Louis J. Ignarro was born in 1941 in Brooklyn, New York. His parents were Italian immigrants and his father was a carpenter in Torre del Greco, near Naples. Ignarro grew up in Long Beach, NY, which is a suburb of New York City, NY on the south shore of Long Island, NY. Ignarro received his first chemistry set as a gift at the age of 8.
Ignarro attended Central Grade School and Long Beach High School. A strong interest in science led Ignarro to Columbia University where he studied chemistry and pharmacology and in 1962 received a bachelor's degree in pharmacy. Ignarro then attended the University of Minnesota where he received a Ph.D. in pharmacology. His university studies also concentrated in chemistry, enzymology and cardiovascular physiology, which resulted in several published papers. While at the University of Minnesota, Ignarro studied under eventual Nobel Prize-winning Chemist Paul Boyer.
Ignarro's work continued at the NIH in the fields he'd studied, collaborating with many other Scientists to discover regulatory mechanisms of the cardiovascular system that would lead to his most famous work. This was his first time to apply his education outside of an academic setting. In 1968, Ignarro left the NIH to work for Geigy Pharmaceuticals. With this company, Ignarro helped develop new drugs and was able to continue research into new areas of pharmacology including cyclic GMP. After Geigy merged with Ciba Pharmaceuticals, Ignarro decided to move back to the world of academia, this time as a professor.
In 1973, Ignarro accepted the position of Assistant Professor of pharmacology at Tulane University School of Medicine in New Orleans, LA. Tulane was chosen partially because it would provide a good environment for continued research into cyclic GMP. While studying cyclic GMP, Ignarro read a paper by Ferid Murad, who demonstrated that nitric oxide elevates cyclic GMP levels. Ignarro then speculated that nitric oxide could be the key to relaxing vascular smooth muscles. In turn, this led to his extensive research on the subject. Ignarro's research demonstrated that nitric oxide serves the functions of vasorelaxant and inhibitor of platelet aggregation, with both effects mediated by cyclic GMP.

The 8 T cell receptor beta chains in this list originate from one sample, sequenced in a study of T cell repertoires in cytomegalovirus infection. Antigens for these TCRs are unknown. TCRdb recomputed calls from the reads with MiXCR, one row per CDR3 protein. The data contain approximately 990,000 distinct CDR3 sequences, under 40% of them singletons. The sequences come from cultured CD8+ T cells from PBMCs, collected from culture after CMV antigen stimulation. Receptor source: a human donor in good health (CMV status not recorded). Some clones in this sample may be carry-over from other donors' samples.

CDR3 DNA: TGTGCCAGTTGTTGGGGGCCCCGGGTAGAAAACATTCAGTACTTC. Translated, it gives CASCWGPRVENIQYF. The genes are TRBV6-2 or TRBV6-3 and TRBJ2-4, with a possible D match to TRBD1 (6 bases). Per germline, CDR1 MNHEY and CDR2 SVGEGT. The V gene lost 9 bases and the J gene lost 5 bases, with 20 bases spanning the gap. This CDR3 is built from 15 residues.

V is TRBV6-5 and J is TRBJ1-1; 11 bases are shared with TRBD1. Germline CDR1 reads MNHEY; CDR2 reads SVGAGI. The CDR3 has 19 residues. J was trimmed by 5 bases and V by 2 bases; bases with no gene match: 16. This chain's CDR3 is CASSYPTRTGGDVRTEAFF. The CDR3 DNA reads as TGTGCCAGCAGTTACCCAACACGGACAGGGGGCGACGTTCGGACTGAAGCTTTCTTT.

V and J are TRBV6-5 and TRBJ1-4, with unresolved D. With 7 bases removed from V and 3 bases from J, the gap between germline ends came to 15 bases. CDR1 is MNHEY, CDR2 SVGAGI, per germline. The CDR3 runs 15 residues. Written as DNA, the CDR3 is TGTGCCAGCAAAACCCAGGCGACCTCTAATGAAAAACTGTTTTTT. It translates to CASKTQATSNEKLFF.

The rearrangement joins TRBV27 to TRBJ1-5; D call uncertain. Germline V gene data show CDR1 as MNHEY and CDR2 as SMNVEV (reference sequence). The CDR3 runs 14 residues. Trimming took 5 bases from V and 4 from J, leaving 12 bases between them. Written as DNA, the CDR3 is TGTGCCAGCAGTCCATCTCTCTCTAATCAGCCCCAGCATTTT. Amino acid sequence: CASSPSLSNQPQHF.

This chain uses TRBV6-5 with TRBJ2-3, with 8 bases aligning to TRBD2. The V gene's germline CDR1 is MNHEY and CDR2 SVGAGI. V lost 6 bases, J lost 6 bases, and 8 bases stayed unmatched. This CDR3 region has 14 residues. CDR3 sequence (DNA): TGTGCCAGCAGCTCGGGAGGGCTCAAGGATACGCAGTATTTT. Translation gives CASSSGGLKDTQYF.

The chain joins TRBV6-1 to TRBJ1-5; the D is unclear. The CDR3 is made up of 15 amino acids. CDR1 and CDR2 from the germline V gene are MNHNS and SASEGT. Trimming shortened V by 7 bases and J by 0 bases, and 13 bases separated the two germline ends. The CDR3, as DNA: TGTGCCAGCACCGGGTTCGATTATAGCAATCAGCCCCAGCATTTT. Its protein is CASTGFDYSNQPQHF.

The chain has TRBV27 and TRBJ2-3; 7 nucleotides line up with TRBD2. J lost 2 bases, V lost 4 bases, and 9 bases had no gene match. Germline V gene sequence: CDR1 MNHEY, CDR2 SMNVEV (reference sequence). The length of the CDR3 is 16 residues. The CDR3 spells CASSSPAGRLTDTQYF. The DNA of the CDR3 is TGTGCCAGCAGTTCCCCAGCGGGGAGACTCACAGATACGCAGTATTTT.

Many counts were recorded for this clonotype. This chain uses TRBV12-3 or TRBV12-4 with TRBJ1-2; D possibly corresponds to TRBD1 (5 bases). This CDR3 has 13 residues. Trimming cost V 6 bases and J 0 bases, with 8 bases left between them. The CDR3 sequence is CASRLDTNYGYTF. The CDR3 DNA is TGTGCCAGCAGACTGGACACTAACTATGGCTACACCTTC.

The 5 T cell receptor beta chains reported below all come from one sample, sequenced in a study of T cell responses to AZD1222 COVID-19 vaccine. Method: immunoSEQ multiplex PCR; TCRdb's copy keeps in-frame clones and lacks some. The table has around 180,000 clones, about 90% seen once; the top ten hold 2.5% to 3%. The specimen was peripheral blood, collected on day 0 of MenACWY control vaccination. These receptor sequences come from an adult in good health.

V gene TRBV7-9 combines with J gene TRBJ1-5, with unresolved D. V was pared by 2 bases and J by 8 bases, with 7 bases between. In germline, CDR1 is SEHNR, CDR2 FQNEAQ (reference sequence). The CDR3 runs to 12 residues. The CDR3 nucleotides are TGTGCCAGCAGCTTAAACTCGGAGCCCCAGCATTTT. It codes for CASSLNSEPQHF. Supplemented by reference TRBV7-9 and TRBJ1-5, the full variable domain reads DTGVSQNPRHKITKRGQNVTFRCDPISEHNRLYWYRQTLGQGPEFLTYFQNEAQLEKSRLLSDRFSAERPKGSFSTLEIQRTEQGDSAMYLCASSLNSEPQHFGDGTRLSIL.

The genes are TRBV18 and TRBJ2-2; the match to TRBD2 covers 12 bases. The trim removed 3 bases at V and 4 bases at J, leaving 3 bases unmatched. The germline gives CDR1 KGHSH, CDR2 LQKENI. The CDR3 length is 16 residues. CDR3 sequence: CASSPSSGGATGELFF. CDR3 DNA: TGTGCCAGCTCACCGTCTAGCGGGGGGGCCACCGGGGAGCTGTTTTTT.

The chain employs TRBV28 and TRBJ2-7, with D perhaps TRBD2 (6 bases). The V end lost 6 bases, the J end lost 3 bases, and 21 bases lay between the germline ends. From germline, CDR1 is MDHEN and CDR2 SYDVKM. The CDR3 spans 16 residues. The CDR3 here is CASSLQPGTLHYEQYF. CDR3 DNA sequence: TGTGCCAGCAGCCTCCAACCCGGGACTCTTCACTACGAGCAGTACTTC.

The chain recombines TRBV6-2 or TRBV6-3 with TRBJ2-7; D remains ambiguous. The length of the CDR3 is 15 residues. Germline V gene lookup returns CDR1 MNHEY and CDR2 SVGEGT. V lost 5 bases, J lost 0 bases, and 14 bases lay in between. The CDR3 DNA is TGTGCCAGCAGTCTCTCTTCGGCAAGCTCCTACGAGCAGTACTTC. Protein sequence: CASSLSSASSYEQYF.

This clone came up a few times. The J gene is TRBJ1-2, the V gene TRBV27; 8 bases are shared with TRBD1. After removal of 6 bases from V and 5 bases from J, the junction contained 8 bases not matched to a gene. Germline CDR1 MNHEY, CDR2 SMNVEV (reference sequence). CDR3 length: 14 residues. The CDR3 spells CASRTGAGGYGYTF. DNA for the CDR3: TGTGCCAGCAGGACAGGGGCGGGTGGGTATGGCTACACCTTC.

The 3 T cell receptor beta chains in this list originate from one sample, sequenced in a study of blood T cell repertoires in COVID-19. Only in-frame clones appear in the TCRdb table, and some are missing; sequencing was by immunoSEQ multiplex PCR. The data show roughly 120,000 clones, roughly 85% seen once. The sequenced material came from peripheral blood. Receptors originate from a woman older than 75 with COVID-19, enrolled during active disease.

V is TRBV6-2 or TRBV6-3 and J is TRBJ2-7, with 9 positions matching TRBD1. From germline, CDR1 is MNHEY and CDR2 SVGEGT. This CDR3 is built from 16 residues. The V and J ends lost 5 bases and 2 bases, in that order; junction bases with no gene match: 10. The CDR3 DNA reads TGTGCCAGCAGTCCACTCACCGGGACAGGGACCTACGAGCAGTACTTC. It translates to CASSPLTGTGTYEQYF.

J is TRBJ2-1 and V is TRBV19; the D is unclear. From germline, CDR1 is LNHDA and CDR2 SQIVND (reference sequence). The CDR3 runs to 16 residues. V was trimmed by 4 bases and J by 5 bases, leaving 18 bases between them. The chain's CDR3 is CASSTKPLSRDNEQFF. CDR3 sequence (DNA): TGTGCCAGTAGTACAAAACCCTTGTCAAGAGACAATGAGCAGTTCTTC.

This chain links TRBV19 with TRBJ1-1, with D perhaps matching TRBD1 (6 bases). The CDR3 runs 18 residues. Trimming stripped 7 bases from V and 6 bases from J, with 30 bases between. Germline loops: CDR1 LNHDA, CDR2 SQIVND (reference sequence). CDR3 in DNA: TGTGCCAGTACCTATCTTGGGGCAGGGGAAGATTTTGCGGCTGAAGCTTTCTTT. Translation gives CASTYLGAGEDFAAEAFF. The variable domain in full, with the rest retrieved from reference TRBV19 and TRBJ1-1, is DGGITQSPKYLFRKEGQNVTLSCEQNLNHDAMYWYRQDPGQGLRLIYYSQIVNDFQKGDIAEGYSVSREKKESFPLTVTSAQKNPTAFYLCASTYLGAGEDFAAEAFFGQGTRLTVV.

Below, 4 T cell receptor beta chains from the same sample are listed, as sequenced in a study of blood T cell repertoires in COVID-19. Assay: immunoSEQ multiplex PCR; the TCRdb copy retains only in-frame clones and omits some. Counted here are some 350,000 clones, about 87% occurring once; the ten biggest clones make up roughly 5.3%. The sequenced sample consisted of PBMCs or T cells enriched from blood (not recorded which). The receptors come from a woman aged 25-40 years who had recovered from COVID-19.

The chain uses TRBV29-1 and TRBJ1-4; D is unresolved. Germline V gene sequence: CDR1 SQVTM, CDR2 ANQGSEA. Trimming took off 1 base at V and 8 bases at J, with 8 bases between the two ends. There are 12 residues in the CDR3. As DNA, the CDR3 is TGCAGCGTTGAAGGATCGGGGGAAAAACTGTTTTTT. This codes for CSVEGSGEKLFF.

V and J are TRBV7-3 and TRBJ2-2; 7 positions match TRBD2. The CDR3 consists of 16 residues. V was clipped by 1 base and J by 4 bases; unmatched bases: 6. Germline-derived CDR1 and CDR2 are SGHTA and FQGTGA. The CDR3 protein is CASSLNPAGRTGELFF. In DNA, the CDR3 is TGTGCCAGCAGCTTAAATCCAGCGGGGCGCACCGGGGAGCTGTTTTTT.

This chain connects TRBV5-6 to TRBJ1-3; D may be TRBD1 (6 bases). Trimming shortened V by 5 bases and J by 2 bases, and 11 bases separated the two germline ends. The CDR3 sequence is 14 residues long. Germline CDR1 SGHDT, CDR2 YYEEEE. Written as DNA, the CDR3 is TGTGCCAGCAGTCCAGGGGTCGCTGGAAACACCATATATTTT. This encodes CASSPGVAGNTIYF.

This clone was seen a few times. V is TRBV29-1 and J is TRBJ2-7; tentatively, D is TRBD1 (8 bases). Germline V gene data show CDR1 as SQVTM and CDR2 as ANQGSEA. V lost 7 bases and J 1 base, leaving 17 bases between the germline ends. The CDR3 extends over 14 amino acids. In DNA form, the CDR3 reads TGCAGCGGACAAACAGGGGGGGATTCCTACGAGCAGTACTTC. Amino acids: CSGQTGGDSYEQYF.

Ignarro continued his research at Tulane. In 1984 he realized that the properties of nitric oxide were the same as those seen in the endothelium derived relaxing factor previously-identified by Robert Furchgott 3 years earlier. The exact nature of the EDRF was up to this point unknown. Interestingly, Furchgott and Ignarro came to similar conclusions about nitric oxide as the EDRF around the same time and both presented evidence at conferences during 1986 demonstrating nitric oxide's role as EDRF.
During the decades since Ignarro and Furchgott's initial research, thousands of studies have been published about the effects of nitric oxide as the endothelium derived relaxing factor. This has led to the development of erectile dysfunction drugs such as Viagra and nutritional supplements designed for cardiovascular health and athletic performance. In 1985, Ignarro moved from New Orleans to Los Angeles where he accepted a position at the UCLA School of Medicine and continues to research and teach.
Ignarro has published numerous research articles. He received the Basic Research Prize of the American Heart Association in 1998. This was in recognition of his outstanding contributions to the advancement of cardiovascular science. That same year, he was inducted into the National Academy of Sciences and the following year, into the American Academy of Arts and Sciences. Because nitric oxide is indirectly involved in the action of this drug, he is sometimes referred to as the "Father of Viagra".
While testifying before Congress in 2000, Ignarro remarked: "Only in America could the son of an uneducated carpenter receive the Nobel Prize in Medicine".
In 2003, Ignarro published a study based on ingredients found in Niteworks in the Proceedings of the National Academy of Sciences, where, as a member of the National Academy of Sciences, he can submit papers without review and without disclosing his financial interest to the publication. After Ignarro's ties to Herbalife were revealed, the journal issued a correction to the article, citing Ignarro's undisclosed "conflict of interest." UCLA conducted its own investigation and determined that Ignarro did not act improperly. Ignarro has publicly acknowledged the conflict of interest as a mistake and has continued to publish extensively on the subject of nitric oxide.